Benefits of Breathing Slowly

By  | 

Ancient yogis believed that each of us have a certain number of breaths assigned to us the moment we are born into this world. Once we have inhaled and exhaled that final breath we expire. We can cheat the system a little bit, adding to our longevity and delaying the inevitable by mindfully focusing on making our breathing slower and deeper, getting more bang for our buck.

I love the folk wisdom embedded in the various philosophical and religious traditions. The longer this wisdom has been around, the more likely it is to contain an element of truth. Nicholas Taleb, author of  ‘Antifragile’, makes the very interesting point that ideas age much differently than living organisms. If someone is seventy years old, no one assumes they will live for another seventy years. We realize that the older someone gets the less time they have left. But ideas are different. One that has been around for a hundred years is much more likely to make it another hundred years than an idea that has only been around for ten years. We can predict, for example, that Plato’s works will probably still be read and discussed in a few thousand years because these works have withstood the test of time. But a hot new theory in the public consciousness today will probably die out, only to be replaced by some other hot new theory, since that’s what happens to the vast majority of hot new theories.

This is why it behooves us to take teachings about the practice of life from the various religious traditions seriously, even if we consider the underlying assumptions to be fanciful or absurd. The ‘because’ doesn’t really matter if the recommended behavior gets good results.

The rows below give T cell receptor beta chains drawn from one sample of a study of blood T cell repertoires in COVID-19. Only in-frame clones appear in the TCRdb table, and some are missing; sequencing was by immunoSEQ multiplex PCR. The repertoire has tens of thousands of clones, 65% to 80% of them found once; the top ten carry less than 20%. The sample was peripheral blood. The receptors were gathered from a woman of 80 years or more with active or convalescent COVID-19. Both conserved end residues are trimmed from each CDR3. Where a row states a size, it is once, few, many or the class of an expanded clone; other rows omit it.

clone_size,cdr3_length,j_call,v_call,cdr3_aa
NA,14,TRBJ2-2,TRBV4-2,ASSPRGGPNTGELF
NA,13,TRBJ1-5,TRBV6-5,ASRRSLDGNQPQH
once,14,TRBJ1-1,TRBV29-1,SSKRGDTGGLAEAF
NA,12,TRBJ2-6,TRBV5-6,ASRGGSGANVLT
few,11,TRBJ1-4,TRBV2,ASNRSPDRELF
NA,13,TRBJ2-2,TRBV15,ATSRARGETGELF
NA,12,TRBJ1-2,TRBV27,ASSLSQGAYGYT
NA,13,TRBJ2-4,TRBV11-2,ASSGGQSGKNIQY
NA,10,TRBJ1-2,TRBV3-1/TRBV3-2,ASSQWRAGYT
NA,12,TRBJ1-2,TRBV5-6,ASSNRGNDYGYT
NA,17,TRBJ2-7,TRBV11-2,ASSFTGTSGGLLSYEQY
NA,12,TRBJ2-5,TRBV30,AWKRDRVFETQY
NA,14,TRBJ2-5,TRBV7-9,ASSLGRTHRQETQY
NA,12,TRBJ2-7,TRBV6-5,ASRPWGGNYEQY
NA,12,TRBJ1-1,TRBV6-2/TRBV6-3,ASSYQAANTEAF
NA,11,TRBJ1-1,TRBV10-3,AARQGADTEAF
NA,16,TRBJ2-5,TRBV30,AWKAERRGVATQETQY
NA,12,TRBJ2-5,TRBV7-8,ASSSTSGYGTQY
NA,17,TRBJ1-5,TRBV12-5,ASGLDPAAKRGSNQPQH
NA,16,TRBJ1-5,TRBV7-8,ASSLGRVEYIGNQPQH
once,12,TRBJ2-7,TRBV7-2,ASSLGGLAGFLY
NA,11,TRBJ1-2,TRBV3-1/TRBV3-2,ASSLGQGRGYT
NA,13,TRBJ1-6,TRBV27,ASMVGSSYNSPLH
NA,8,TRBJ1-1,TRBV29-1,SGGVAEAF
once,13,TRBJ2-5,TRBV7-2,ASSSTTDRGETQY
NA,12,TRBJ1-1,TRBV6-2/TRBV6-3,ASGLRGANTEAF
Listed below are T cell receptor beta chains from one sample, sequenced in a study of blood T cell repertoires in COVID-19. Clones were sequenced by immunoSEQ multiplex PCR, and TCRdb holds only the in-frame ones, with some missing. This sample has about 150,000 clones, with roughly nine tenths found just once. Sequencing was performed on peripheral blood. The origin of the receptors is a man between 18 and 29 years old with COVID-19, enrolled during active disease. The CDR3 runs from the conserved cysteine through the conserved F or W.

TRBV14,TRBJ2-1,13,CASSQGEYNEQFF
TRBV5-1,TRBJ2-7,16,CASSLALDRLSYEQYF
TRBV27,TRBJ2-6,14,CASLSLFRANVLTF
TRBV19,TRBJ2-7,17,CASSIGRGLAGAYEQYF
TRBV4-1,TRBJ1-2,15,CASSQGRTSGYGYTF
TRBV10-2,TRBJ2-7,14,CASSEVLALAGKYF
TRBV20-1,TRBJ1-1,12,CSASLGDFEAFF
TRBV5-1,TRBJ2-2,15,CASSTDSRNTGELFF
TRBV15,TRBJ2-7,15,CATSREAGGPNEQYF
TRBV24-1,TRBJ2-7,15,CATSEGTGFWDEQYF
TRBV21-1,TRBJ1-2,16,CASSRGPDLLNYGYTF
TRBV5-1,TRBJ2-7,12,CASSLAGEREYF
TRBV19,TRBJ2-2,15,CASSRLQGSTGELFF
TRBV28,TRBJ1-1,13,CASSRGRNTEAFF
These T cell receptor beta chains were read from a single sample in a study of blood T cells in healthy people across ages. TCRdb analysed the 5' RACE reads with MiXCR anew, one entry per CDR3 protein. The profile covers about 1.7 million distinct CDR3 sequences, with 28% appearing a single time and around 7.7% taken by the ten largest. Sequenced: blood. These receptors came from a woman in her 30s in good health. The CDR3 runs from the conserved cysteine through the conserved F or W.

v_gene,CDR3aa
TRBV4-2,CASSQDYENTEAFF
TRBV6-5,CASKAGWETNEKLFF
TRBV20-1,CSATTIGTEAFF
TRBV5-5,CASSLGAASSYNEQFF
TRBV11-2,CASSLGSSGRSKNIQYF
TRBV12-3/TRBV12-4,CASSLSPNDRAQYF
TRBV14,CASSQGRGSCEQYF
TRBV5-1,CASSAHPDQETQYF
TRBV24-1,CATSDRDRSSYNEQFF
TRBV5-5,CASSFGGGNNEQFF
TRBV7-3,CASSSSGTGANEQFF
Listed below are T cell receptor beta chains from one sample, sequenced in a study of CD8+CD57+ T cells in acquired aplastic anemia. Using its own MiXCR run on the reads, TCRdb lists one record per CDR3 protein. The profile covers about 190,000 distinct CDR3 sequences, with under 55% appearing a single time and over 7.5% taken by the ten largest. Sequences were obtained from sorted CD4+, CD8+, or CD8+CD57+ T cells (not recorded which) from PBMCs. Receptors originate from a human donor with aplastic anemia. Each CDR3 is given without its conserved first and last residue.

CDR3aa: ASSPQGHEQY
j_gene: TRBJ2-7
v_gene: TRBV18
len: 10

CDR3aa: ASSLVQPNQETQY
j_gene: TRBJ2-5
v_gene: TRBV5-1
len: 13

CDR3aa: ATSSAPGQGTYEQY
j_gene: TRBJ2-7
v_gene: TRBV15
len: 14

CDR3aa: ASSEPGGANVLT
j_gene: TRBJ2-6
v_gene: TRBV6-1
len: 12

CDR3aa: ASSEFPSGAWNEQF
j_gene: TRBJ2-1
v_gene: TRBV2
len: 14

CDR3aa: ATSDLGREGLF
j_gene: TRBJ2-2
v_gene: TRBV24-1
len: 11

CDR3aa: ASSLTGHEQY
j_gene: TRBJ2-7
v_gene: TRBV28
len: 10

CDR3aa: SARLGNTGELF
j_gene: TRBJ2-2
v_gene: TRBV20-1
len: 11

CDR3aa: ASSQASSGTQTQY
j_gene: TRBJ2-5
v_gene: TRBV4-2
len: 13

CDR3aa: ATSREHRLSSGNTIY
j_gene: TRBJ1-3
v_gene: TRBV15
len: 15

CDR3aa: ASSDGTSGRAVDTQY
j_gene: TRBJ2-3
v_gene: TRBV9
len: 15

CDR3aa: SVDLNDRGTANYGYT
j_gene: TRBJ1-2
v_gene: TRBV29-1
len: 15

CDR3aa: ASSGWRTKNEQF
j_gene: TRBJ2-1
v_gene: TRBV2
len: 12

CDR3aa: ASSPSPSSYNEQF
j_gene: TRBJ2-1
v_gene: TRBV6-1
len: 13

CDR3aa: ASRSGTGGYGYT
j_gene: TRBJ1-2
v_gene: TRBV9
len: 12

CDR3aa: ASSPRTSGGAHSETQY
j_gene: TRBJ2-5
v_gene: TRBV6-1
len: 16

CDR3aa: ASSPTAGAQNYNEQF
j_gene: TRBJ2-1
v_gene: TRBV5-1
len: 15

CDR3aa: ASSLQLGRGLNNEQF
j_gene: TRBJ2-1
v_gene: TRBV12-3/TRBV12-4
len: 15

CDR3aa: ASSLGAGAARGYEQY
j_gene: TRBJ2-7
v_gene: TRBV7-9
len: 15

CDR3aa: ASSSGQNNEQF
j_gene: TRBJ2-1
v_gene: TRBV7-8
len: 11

In the case of breathing slowly and deeply, we don’t have to believe that we are all assigned a specific number of breaths to take on the practice and get benefits from it. These days we know that high levels of stress and anxiety are very bad for us and are associated with serious health problems like heart disease. Mindful, slow, deep breathing is incompatible with stress and anxiety. Scientific research is catching up with these ancient traditions and starting to show the tremendous benefits we can derive from devoting time every day to breathing exercises.

The yogis were right about the benefits of breathing slowly and they surely noticed that people committed to the practice lived longer than the general population, leading them to the theoretical idea that we are all assigned a specific number of breaths. What matters in our world is that taking time every day to focus on our breathing, being aware of it in the moment as we slowly and rhythmically breathe in and out, makes us feel more calm and relaxed, grounds us in the moment, and makes us feel peaceful and light. This practice directly combats the numerous stressors that bombard us all day every day in our fast paced world.